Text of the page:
Leaving Saigon again

Leaving Baghdad would not be leaving Saigon.

GWB, 22 August:

If we were to abandon the Iraqi people, the terrorists would be emboldened, and use their victory to gain new recruits. As we saw on September the 11th, a terrorist safe haven on the other side of the world can bring death and destruction to the streets of our own cities. Unlike in Vietnam, if we withdraw before the job is done, this enemy will follow us home. And that is why, for the security of the United States of America, we must defeat them overseas so we do not face them in the United States of America.

The mental picture is apparently that as the last Americans are choppered out from the Baghdad Embassy, al Qaeda take over. Bin Laden moves in, declares himself the heir of the Abbasid Caliphs, and, drawing on Iraq’s oil wealth, launches a new wave of attacks on the USA. Happy jihadist days would be here again.

Where to begin with this fantasy? If the US quits tomorrow, foreign Sunni jihadists could declare victory, but would then run for their lives: most Iraqi Sunnis would like to kill them fast, the Shias would rather kill them slowly. OSL could declare victory too, but so what? He would have lost his biggest recruiting message, and the feebleness, corruption and incompetence of the American government need no further evidence.

There’s another likely consequence of this “victory” that would crimp OSL’s propaganda. The Sunni insurgency are crushed by the Shia militias, with unrestrained violence – as many Fallujahs as it takes. At best the Sunni Arabs would stay on in Iraq as a powerless, tolerated minority. At worst radical Shia ethnically cleanse central Iraq, and three or four million flee as refugees to neighbouring Sunni states. This could spark a regional war, with horrible and unpredictable consequences. Even if it didn’t, the refugees would form a large constituency for revanchist political terrorism, like the Palestinians before them. They could attack the United States, but for a reason.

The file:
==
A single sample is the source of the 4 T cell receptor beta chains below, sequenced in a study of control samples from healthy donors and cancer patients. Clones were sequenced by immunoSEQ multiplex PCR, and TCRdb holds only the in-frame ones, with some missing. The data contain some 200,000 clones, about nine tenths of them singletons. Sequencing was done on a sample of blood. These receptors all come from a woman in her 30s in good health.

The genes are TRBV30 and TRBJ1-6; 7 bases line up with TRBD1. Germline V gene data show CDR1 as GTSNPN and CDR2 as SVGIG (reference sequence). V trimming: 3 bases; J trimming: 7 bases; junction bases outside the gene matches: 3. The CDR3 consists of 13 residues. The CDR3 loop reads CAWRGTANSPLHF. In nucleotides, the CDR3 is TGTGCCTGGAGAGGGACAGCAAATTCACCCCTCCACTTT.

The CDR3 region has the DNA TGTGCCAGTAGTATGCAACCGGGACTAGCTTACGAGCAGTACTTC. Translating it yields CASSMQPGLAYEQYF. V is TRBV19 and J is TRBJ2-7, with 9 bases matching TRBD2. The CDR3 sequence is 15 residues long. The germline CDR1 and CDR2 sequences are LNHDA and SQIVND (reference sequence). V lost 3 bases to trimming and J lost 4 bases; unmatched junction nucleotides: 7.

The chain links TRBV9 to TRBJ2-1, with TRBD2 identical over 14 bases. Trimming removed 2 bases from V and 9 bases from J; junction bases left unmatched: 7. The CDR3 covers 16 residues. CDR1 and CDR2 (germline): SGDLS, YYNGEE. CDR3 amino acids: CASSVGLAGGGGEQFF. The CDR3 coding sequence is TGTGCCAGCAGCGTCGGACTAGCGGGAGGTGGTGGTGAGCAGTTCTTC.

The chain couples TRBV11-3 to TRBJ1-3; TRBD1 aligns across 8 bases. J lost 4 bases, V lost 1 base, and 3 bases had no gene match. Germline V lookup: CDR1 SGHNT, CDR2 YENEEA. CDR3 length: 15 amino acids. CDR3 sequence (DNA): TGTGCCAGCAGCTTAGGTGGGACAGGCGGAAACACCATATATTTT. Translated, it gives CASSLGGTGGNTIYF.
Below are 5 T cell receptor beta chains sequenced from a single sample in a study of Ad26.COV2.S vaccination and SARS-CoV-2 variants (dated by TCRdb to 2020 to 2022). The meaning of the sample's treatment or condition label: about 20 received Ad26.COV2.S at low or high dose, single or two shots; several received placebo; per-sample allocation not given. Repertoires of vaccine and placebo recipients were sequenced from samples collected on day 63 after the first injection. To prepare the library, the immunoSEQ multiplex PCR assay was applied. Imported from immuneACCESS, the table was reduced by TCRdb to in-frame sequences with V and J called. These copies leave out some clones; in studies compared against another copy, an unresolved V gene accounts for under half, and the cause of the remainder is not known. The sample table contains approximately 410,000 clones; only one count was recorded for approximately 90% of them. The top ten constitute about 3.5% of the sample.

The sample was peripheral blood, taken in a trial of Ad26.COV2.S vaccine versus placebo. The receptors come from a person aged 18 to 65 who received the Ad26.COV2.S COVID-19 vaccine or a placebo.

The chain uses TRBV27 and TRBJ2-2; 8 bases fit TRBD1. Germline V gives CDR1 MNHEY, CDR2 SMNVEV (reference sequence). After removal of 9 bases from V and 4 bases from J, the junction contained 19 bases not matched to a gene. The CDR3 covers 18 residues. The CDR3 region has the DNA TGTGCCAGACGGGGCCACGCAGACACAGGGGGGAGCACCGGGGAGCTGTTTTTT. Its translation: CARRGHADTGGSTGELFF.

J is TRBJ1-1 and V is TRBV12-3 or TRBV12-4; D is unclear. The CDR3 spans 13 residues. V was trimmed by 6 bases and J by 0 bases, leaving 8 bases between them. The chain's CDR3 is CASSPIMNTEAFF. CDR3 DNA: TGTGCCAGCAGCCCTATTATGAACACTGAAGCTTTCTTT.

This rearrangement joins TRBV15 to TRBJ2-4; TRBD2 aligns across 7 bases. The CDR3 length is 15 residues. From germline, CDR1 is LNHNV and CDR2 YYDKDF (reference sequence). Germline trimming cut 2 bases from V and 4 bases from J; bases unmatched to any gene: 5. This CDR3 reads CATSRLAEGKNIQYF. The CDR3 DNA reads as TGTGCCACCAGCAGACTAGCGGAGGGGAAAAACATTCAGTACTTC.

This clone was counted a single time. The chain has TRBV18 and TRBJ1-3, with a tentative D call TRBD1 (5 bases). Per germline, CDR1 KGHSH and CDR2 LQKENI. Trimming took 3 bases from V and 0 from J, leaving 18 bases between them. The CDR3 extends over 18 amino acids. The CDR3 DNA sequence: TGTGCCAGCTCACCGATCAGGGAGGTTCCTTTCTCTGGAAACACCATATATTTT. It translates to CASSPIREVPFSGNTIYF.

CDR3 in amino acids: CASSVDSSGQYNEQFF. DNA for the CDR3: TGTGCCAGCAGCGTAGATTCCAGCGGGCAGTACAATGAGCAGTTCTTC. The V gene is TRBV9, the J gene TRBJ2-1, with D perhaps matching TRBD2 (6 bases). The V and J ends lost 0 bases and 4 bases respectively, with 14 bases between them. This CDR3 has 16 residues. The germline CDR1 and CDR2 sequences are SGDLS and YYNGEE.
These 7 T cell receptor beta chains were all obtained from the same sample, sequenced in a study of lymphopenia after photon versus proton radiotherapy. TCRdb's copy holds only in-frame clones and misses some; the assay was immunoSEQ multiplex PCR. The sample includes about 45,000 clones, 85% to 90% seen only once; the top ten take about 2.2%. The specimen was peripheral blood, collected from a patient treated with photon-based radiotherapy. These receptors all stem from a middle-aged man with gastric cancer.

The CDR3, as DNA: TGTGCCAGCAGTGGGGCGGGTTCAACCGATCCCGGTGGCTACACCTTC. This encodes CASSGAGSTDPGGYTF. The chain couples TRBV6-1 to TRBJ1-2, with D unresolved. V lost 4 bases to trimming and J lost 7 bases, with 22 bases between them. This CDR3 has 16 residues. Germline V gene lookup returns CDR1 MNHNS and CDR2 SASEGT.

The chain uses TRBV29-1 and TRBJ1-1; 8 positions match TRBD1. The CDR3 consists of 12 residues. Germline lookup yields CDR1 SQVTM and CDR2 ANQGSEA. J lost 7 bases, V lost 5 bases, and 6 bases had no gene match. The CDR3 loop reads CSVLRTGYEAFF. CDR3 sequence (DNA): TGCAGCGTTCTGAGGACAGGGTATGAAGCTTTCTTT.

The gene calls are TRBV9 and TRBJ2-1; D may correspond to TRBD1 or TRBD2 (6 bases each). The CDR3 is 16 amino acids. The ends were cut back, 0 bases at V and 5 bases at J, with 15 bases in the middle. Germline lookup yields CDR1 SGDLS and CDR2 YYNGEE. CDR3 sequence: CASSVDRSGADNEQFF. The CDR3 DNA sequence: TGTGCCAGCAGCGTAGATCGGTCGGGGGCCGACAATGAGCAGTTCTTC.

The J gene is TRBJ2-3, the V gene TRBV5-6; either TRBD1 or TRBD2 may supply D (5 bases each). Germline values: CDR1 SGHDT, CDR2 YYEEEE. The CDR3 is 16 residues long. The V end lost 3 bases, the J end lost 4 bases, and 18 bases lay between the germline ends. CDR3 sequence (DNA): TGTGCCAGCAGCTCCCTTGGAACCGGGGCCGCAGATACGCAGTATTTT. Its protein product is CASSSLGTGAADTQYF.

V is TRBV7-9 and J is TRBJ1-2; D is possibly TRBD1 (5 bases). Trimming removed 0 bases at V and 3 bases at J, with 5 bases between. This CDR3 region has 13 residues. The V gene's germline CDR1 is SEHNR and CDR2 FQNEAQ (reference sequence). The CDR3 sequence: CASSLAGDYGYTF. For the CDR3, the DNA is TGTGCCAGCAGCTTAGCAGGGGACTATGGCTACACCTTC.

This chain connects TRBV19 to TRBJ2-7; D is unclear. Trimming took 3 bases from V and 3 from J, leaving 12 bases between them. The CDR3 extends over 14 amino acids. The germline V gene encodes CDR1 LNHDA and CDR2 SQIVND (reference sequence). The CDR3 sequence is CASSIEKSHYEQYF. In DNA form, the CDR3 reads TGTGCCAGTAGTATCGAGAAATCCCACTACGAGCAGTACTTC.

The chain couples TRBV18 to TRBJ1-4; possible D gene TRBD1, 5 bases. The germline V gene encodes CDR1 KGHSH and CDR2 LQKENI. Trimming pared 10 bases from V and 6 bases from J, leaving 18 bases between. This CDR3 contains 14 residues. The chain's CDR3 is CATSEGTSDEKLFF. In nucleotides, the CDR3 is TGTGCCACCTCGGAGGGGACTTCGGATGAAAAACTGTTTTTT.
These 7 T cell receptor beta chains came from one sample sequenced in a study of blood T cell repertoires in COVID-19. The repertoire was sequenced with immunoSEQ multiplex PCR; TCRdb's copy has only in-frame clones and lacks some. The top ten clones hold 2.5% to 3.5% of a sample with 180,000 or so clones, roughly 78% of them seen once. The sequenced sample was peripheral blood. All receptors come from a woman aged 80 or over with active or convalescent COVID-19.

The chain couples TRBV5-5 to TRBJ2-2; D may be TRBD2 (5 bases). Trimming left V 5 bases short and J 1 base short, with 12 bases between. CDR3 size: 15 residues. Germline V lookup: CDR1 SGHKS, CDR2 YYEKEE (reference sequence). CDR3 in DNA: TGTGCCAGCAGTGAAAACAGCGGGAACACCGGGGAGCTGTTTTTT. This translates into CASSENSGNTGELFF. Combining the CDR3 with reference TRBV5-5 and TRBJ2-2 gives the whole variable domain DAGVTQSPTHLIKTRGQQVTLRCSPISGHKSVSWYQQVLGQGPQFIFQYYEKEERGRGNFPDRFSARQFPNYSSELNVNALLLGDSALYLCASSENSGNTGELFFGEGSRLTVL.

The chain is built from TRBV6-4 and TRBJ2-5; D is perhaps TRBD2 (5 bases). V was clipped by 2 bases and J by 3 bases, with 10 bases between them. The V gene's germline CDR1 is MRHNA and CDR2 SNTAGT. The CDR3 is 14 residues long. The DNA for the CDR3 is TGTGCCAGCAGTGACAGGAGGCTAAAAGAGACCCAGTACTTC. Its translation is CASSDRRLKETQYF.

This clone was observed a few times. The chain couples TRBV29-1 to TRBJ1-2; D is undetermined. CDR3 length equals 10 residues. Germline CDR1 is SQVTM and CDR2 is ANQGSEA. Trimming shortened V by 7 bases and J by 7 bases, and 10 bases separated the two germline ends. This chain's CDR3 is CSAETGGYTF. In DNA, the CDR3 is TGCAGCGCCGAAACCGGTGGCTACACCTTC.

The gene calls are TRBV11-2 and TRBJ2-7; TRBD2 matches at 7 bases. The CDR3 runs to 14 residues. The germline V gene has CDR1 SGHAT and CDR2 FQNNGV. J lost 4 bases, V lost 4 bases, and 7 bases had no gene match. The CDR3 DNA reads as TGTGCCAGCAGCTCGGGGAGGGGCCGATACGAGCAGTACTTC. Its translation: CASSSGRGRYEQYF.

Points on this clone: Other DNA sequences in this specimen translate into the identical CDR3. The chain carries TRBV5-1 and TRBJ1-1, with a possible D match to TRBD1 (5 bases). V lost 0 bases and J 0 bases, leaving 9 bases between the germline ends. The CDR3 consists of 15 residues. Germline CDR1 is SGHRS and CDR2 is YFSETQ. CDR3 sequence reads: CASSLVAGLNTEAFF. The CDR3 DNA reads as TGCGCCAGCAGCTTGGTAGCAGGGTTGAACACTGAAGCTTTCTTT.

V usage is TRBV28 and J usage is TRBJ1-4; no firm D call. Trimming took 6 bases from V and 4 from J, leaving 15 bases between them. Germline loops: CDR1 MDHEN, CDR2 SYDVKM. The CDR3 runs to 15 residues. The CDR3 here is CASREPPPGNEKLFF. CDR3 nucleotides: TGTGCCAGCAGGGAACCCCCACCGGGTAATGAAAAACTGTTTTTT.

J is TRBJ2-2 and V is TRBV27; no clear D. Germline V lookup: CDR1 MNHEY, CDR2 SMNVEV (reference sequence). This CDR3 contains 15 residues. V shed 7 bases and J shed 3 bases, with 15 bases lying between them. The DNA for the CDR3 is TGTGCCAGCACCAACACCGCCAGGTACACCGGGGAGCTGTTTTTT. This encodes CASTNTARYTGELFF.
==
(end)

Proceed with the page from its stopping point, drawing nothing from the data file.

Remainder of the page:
It seems to me the only attainable political objective left for the US in Arab Iraq is to prevent the ethnic cleansing of the Sunnis by Shia radicals. It’s a political, not a military one, and requires diplomacy, threats and promises, with Iraqi Shia leaders. Democracy? That’s achieved, sort of – on the Iranian model. The Kurds have already won their independence de facto; the US needs to mediate some face-saving not-quite-a-state formula to appease Turkey, like UN trusteeship. Update 2 August It also needs to broker a deal on Kirkuk. Difficult, but again, a diplomatic not a military problem.

Author: James Wimberley

James Wimberley (b. 1946, an Englishman raised in the Channel Islands. three adult children) is a former career international bureaucrat with the Council of Europe in Strasbourg. His main achievements there were the Lisbon Convention on recognition of qualifications and the Kosovo law on school education. He retired in 2006 to a little white house in Andalucia, His first wife Patricia Morris died in 2009 after a long illness. He remarried in 2011. to the former Brazilian TV actress Lu Mendonça. The cat overlords are now three. I suppose I've been invited to join real scholars on the list because my skills, acquired in a decade of technical assistance work in eastern Europe, include being able to ask faux-naïf questions like the exotic Persians and Chinese of eighteenth-century philosophical fiction. So I'm quite comfortable in the role of country-cousin blogger with a European perspective. The other specialised skill I learnt was making toasts with a moral in the course of drunken Caucasian banquets. I'm open to expenses-paid offers to retell Noah the great Armenian and Columbus, the orange, and university reform in Georgia. James Wimberley's occasional publications on the web